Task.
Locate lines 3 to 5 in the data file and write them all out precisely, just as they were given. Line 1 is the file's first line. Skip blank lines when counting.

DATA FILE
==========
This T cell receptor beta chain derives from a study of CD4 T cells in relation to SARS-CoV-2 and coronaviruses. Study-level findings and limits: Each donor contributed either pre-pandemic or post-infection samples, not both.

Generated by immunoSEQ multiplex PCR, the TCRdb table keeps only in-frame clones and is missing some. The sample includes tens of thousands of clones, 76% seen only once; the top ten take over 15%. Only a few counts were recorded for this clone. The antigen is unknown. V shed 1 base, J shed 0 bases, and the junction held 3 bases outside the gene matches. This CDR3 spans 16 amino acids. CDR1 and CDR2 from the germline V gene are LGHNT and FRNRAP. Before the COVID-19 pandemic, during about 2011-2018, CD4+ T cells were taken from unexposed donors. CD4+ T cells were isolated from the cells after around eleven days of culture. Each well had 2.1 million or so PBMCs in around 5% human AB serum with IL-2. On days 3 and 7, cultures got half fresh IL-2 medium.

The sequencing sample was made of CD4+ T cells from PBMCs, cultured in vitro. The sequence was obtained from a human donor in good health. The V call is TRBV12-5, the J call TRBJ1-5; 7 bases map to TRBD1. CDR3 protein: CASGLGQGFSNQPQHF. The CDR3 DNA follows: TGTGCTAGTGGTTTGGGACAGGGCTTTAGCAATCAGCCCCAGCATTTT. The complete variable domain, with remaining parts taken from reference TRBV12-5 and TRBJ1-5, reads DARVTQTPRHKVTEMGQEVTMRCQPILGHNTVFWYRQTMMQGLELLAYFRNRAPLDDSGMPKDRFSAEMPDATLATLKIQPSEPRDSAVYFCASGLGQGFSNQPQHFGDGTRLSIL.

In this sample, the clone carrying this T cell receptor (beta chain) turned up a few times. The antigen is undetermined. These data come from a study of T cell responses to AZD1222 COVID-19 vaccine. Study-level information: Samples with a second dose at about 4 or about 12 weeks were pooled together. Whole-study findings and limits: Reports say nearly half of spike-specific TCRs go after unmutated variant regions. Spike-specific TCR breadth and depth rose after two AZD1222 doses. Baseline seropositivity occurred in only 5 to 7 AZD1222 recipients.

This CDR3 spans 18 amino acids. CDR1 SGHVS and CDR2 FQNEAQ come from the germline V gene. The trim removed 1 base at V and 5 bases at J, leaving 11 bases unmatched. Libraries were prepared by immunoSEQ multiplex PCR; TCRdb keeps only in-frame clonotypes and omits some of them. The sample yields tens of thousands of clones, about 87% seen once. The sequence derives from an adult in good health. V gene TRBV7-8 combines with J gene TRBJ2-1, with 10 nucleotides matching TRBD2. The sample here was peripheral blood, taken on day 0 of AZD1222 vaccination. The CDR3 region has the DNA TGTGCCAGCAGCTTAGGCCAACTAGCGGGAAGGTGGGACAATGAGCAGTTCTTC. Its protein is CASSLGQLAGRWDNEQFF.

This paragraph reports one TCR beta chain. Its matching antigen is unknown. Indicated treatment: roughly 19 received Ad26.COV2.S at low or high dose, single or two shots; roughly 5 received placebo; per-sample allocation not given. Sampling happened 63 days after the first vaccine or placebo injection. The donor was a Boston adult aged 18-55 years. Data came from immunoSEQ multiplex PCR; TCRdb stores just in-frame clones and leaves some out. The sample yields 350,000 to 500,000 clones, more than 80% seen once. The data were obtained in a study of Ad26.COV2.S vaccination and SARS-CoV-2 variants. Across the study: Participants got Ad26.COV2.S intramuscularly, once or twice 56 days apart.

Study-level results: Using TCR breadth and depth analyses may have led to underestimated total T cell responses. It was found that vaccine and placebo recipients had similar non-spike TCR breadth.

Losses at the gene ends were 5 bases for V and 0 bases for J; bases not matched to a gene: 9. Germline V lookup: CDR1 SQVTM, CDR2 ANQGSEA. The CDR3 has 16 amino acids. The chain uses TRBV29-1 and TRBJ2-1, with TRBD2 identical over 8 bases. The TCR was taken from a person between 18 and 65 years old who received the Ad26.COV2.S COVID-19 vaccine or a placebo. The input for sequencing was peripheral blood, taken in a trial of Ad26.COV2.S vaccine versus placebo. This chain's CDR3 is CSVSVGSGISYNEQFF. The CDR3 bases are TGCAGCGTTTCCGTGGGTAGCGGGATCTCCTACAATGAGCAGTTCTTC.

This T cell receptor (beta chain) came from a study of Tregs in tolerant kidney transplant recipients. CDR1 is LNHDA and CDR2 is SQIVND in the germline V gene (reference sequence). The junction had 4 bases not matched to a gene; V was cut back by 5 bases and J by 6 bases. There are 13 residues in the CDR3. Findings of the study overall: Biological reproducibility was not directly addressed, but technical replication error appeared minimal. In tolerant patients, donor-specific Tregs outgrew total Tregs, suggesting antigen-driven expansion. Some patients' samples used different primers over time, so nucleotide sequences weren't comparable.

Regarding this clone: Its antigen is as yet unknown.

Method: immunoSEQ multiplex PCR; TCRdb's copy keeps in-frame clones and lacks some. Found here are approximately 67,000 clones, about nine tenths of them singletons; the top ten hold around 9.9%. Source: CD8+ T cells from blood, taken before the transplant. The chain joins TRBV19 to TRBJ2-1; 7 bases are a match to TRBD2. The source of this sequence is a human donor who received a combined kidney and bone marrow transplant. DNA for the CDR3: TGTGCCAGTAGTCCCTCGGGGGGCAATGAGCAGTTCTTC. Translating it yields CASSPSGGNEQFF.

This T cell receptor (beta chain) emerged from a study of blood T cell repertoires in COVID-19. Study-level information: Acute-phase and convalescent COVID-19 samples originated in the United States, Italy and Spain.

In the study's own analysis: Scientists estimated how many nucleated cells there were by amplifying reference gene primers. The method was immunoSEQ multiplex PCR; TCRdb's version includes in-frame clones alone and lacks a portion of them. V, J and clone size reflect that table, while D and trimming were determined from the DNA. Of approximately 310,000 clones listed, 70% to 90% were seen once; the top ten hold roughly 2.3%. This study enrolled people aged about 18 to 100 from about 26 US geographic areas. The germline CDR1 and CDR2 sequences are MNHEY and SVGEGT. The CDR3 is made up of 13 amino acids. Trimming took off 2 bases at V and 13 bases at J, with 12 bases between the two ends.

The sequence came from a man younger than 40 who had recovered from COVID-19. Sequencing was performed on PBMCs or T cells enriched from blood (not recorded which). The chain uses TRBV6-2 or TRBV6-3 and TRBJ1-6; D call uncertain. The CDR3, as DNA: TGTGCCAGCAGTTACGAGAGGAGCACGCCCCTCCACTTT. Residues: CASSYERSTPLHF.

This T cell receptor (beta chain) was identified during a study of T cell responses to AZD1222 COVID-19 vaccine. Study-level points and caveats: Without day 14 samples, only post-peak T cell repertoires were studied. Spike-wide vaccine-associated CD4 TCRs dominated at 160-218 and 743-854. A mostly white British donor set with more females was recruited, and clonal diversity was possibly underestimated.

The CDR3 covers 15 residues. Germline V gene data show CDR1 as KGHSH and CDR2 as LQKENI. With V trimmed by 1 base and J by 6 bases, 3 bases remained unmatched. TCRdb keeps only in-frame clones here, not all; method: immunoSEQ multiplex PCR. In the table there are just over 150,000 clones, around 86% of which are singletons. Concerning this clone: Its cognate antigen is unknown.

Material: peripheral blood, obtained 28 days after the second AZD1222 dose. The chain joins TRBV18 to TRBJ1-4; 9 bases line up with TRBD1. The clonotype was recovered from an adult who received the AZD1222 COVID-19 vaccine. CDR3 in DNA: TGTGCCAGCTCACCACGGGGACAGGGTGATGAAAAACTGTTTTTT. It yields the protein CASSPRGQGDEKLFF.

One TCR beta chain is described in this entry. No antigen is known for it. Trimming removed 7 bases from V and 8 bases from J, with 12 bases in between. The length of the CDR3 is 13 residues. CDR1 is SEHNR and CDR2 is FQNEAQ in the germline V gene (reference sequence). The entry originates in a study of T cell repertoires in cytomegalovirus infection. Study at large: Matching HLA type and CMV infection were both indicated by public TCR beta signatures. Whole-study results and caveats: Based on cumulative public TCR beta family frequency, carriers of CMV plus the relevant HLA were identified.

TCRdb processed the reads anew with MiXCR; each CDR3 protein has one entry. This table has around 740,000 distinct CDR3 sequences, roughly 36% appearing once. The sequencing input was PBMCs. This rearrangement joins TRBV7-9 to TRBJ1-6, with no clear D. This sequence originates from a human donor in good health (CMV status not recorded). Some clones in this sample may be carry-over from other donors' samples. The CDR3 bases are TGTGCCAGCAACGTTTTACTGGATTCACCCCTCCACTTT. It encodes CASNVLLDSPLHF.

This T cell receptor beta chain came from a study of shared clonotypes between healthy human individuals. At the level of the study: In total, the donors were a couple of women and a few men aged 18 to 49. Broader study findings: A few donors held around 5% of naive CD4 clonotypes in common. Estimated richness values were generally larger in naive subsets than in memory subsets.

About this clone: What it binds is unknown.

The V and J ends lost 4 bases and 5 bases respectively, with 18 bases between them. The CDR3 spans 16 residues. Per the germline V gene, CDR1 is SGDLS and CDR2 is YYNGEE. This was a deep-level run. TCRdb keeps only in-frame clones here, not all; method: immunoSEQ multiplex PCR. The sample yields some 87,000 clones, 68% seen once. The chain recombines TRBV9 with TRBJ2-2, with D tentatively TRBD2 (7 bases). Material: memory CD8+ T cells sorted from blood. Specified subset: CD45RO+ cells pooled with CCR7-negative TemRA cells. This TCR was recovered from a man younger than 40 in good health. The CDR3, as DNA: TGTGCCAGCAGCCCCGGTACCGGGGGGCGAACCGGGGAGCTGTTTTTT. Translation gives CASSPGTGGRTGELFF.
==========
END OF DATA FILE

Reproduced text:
The sequencing sample was made of CD4+ T cells from PBMCs, cultured in vitro. The sequence was obtained from a human donor in good health. The V call is TRBV12-5, the J call TRBJ1-5; 7 bases map to TRBD1. CDR3 protein: CASGLGQGFSNQPQHF. The CDR3 DNA follows: TGTGCTAGTGGTTTGGGACAGGGCTTTAGCAATCAGCCCCAGCATTTT. The complete variable domain, with remaining parts taken from reference TRBV12-5 and TRBJ1-5, reads DARVTQTPRHKVTEMGQEVTMRCQPILGHNTVFWYRQTMMQGLELLAYFRNRAPLDDSGMPKDRFSAEMPDATLATLKIQPSEPRDSAVYFCASGLGQGFSNQPQHFGDGTRLSIL.

In this sample, the clone carrying this T cell receptor (beta chain) turned up a few times. The antigen is undetermined. These data come from a study of T cell responses to AZD1222 COVID-19 vaccine. Study-level information: Samples with a second dose at about 4 or about 12 weeks were pooled together. Whole-study findings and limits: Reports say nearly half of spike-specific TCRs go after unmutated variant regions. Spike-specific TCR breadth and depth rose after two AZD1222 doses. Baseline seropositivity occurred in only 5 to 7 AZD1222 recipients.

This CDR3 spans 18 amino acids. CDR1 SGHVS and CDR2 FQNEAQ come from the germline V gene. The trim removed 1 base at V and 5 bases at J, leaving 11 bases unmatched. Libraries were prepared by immunoSEQ multiplex PCR; TCRdb keeps only in-frame clonotypes and omits some of them. The sample yields tens of thousands of clones, about 87% seen once. The sequence derives from an adult in good health. V gene TRBV7-8 combines with J gene TRBJ2-1, with 10 nucleotides matching TRBD2. The sample here was peripheral blood, taken on day 0 of AZD1222 vaccination. The CDR3 region has the DNA TGTGCCAGCAGCTTAGGCCAACTAGCGGGAAGGTGGGACAATGAGCAGTTCTTC. Its protein is CASSLGQLAGRWDNEQFF.